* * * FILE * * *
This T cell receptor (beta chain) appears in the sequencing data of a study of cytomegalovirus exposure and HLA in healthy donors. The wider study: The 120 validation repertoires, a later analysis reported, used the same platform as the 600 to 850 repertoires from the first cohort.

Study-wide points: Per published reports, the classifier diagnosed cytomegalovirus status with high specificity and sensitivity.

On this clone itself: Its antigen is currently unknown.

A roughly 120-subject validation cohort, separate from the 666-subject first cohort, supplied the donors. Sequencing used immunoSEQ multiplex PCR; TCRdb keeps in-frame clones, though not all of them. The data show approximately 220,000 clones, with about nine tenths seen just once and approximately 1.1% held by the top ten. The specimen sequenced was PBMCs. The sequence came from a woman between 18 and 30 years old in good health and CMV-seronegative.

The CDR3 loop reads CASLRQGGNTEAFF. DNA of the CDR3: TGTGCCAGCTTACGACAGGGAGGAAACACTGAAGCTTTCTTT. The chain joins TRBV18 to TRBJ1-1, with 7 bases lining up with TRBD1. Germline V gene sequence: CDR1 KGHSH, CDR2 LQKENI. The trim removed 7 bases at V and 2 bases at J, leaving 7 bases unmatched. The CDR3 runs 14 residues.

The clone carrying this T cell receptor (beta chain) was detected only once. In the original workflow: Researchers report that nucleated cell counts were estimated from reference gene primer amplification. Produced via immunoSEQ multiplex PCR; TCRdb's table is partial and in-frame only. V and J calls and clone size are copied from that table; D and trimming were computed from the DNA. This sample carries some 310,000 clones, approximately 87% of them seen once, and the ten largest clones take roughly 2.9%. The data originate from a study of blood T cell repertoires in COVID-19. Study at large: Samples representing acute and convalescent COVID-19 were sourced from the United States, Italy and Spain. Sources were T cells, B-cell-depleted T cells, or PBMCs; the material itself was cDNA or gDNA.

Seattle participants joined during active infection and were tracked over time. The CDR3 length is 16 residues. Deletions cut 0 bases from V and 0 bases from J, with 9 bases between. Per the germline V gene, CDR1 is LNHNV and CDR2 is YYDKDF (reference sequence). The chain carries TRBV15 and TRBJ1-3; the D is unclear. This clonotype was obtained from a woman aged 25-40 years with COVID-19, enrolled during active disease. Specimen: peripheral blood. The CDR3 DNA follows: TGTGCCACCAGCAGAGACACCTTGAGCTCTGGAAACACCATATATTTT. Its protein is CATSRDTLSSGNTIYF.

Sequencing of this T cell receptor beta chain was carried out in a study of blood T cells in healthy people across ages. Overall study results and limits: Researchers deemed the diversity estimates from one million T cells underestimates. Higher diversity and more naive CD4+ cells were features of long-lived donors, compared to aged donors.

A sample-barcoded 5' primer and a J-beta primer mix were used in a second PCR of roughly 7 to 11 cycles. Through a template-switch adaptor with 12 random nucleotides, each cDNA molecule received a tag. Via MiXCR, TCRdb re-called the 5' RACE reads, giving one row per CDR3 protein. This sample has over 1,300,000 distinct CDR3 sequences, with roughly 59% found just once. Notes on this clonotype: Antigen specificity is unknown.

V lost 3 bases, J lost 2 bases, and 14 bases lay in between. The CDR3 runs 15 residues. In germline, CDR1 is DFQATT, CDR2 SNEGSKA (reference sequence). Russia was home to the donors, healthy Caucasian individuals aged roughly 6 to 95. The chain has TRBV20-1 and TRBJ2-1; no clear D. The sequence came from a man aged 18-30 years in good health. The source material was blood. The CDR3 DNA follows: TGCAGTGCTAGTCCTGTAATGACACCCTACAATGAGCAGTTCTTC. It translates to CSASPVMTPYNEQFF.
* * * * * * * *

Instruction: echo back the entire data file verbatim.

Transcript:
This T cell receptor (beta chain) appears in the sequencing data of a study of cytomegalovirus exposure and HLA in healthy donors. The wider study: The 120 validation repertoires, a later analysis reported, used the same platform as the 600 to 850 repertoires from the first cohort.

Study-wide points: Per published reports, the classifier diagnosed cytomegalovirus status with high specificity and sensitivity.

On this clone itself: Its antigen is currently unknown.

A roughly 120-subject validation cohort, separate from the 666-subject first cohort, supplied the donors. Sequencing used immunoSEQ multiplex PCR; TCRdb keeps in-frame clones, though not all of them. The data show approximately 220,000 clones, with about nine tenths seen just once and approximately 1.1% held by the top ten. The specimen sequenced was PBMCs. The sequence came from a woman between 18 and 30 years old in good health and CMV-seronegative.

The CDR3 loop reads CASLRQGGNTEAFF. DNA of the CDR3: TGTGCCAGCTTACGACAGGGAGGAAACACTGAAGCTTTCTTT. The chain joins TRBV18 to TRBJ1-1, with 7 bases lining up with TRBD1. Germline V gene sequence: CDR1 KGHSH, CDR2 LQKENI. The trim removed 7 bases at V and 2 bases at J, leaving 7 bases unmatched. The CDR3 runs 14 residues.

The clone carrying this T cell receptor (beta chain) was detected only once. In the original workflow: Researchers report that nucleated cell counts were estimated from reference gene primer amplification. Produced via immunoSEQ multiplex PCR; TCRdb's table is partial and in-frame only. V and J calls and clone size are copied from that table; D and trimming were computed from the DNA. This sample carries some 310,000 clones, approximately 87% of them seen once, and the ten largest clones take roughly 2.9%. The data originate from a study of blood T cell repertoires in COVID-19. Study at large: Samples representing acute and convalescent COVID-19 were sourced from the United States, Italy and Spain. Sources were T cells, B-cell-depleted T cells, or PBMCs; the material itself was cDNA or gDNA.

Seattle participants joined during active infection and were tracked over time. The CDR3 length is 16 residues. Deletions cut 0 bases from V and 0 bases from J, with 9 bases between. Per the germline V gene, CDR1 is LNHNV and CDR2 is YYDKDF (reference sequence). The chain carries TRBV15 and TRBJ1-3; the D is unclear. This clonotype was obtained from a woman aged 25-40 years with COVID-19, enrolled during active disease. Specimen: peripheral blood. The CDR3 DNA follows: TGTGCCACCAGCAGAGACACCTTGAGCTCTGGAAACACCATATATTTT. Its protein is CATSRDTLSSGNTIYF.

Sequencing of this T cell receptor beta chain was carried out in a study of blood T cells in healthy people across ages. Overall study results and limits: Researchers deemed the diversity estimates from one million T cells underestimates. Higher diversity and more naive CD4+ cells were features of long-lived donors, compared to aged donors.

A sample-barcoded 5' primer and a J-beta primer mix were used in a second PCR of roughly 7 to 11 cycles. Through a template-switch adaptor with 12 random nucleotides, each cDNA molecule received a tag. Via MiXCR, TCRdb re-called the 5' RACE reads, giving one row per CDR3 protein. This sample has over 1,300,000 distinct CDR3 sequences, with roughly 59% found just once. Notes on this clonotype: Antigen specificity is unknown.

V lost 3 bases, J lost 2 bases, and 14 bases lay in between. The CDR3 runs 15 residues. In germline, CDR1 is DFQATT, CDR2 SNEGSKA (reference sequence). Russia was home to the donors, healthy Caucasian individuals aged roughly 6 to 95. The chain has TRBV20-1 and TRBJ2-1; no clear D. The sequence came from a man aged 18-30 years in good health. The source material was blood. The CDR3 DNA follows: TGCAGTGCTAGTCCTGTAATGACACCCTACAATGAGCAGTTCTTC. It translates to CSASPVMTPYNEQFF.